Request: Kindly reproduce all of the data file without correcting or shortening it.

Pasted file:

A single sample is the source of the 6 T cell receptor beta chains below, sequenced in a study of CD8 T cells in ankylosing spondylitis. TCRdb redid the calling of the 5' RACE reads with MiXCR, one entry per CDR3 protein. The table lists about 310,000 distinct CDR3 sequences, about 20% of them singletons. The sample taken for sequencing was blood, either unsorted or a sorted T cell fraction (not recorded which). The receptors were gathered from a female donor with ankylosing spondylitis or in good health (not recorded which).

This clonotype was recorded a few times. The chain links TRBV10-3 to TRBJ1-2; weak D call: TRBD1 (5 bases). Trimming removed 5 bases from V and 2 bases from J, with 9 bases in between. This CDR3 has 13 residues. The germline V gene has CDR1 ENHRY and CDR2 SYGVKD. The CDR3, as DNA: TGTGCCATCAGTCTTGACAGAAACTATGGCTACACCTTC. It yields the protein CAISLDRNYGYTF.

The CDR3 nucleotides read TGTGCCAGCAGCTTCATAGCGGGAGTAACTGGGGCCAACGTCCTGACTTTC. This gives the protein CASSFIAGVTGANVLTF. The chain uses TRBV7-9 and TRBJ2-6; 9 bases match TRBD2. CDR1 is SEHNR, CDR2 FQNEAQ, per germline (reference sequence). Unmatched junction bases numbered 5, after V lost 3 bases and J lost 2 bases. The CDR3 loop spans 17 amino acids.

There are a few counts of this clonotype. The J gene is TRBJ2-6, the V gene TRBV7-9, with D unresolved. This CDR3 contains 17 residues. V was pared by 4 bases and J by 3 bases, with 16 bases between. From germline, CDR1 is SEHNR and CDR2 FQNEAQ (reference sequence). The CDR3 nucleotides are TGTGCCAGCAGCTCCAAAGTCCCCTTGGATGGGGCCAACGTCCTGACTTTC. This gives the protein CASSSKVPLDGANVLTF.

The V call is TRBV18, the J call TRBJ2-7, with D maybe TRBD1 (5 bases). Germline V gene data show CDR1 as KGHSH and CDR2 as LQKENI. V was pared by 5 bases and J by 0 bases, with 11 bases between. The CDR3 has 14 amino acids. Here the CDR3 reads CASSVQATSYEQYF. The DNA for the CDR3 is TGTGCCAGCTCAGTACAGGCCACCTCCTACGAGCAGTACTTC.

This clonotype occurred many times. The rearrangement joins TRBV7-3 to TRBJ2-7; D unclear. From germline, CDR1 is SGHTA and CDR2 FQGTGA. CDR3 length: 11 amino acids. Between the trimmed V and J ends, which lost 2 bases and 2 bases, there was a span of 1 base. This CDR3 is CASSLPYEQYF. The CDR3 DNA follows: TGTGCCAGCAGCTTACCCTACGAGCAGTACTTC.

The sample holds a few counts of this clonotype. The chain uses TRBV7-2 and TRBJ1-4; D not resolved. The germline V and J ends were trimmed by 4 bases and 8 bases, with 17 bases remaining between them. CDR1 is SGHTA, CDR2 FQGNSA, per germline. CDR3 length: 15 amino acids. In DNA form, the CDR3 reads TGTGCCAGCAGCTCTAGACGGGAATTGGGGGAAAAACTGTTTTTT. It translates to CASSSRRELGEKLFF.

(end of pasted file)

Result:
A single sample is the source of the 6 T cell receptor beta chains below, sequenced in a study of CD8 T cells in ankylosing spondylitis. TCRdb redid the calling of the 5' RACE reads with MiXCR, one entry per CDR3 protein. The table lists about 310,000 distinct CDR3 sequences, about 20% of them singletons. The sample taken for sequencing was blood, either unsorted or a sorted T cell fraction (not recorded which). The receptors were gathered from a female donor with ankylosing spondylitis or in good health (not recorded which).

This clonotype was recorded a few times. The chain links TRBV10-3 to TRBJ1-2; weak D call: TRBD1 (5 bases). Trimming removed 5 bases from V and 2 bases from J, with 9 bases in between. This CDR3 has 13 residues. The germline V gene has CDR1 ENHRY and CDR2 SYGVKD. The CDR3, as DNA: TGTGCCATCAGTCTTGACAGAAACTATGGCTACACCTTC. It yields the protein CAISLDRNYGYTF.

The CDR3 nucleotides read TGTGCCAGCAGCTTCATAGCGGGAGTAACTGGGGCCAACGTCCTGACTTTC. This gives the protein CASSFIAGVTGANVLTF. The chain uses TRBV7-9 and TRBJ2-6; 9 bases match TRBD2. CDR1 is SEHNR, CDR2 FQNEAQ, per germline (reference sequence). Unmatched junction bases numbered 5, after V lost 3 bases and J lost 2 bases. The CDR3 loop spans 17 amino acids.

There are a few counts of this clonotype. The J gene is TRBJ2-6, the V gene TRBV7-9, with D unresolved. This CDR3 contains 17 residues. V was pared by 4 bases and J by 3 bases, with 16 bases between. From germline, CDR1 is SEHNR and CDR2 FQNEAQ (reference sequence). The CDR3 nucleotides are TGTGCCAGCAGCTCCAAAGTCCCCTTGGATGGGGCCAACGTCCTGACTTTC. This gives the protein CASSSKVPLDGANVLTF.

The V call is TRBV18, the J call TRBJ2-7, with D maybe TRBD1 (5 bases). Germline V gene data show CDR1 as KGHSH and CDR2 as LQKENI. V was pared by 5 bases and J by 0 bases, with 11 bases between. The CDR3 has 14 amino acids. Here the CDR3 reads CASSVQATSYEQYF. The DNA for the CDR3 is TGTGCCAGCTCAGTACAGGCCACCTCCTACGAGCAGTACTTC.

This clonotype occurred many times. The rearrangement joins TRBV7-3 to TRBJ2-7; D unclear. From germline, CDR1 is SGHTA and CDR2 FQGTGA. CDR3 length: 11 amino acids. Between the trimmed V and J ends, which lost 2 bases and 2 bases, there was a span of 1 base. This CDR3 is CASSLPYEQYF. The CDR3 DNA follows: TGTGCCAGCAGCTTACCCTACGAGCAGTACTTC.

The sample holds a few counts of this clonotype. The chain uses TRBV7-2 and TRBJ1-4; D not resolved. The germline V and J ends were trimmed by 4 bases and 8 bases, with 17 bases remaining between them. CDR1 is SGHTA, CDR2 FQGNSA, per germline. CDR3 length: 15 amino acids. In DNA form, the CDR3 reads TGTGCCAGCAGCTCTAGACGGGAATTGGGGGAAAAACTGTTTTTT. It translates to CASSSRRELGEKLFF.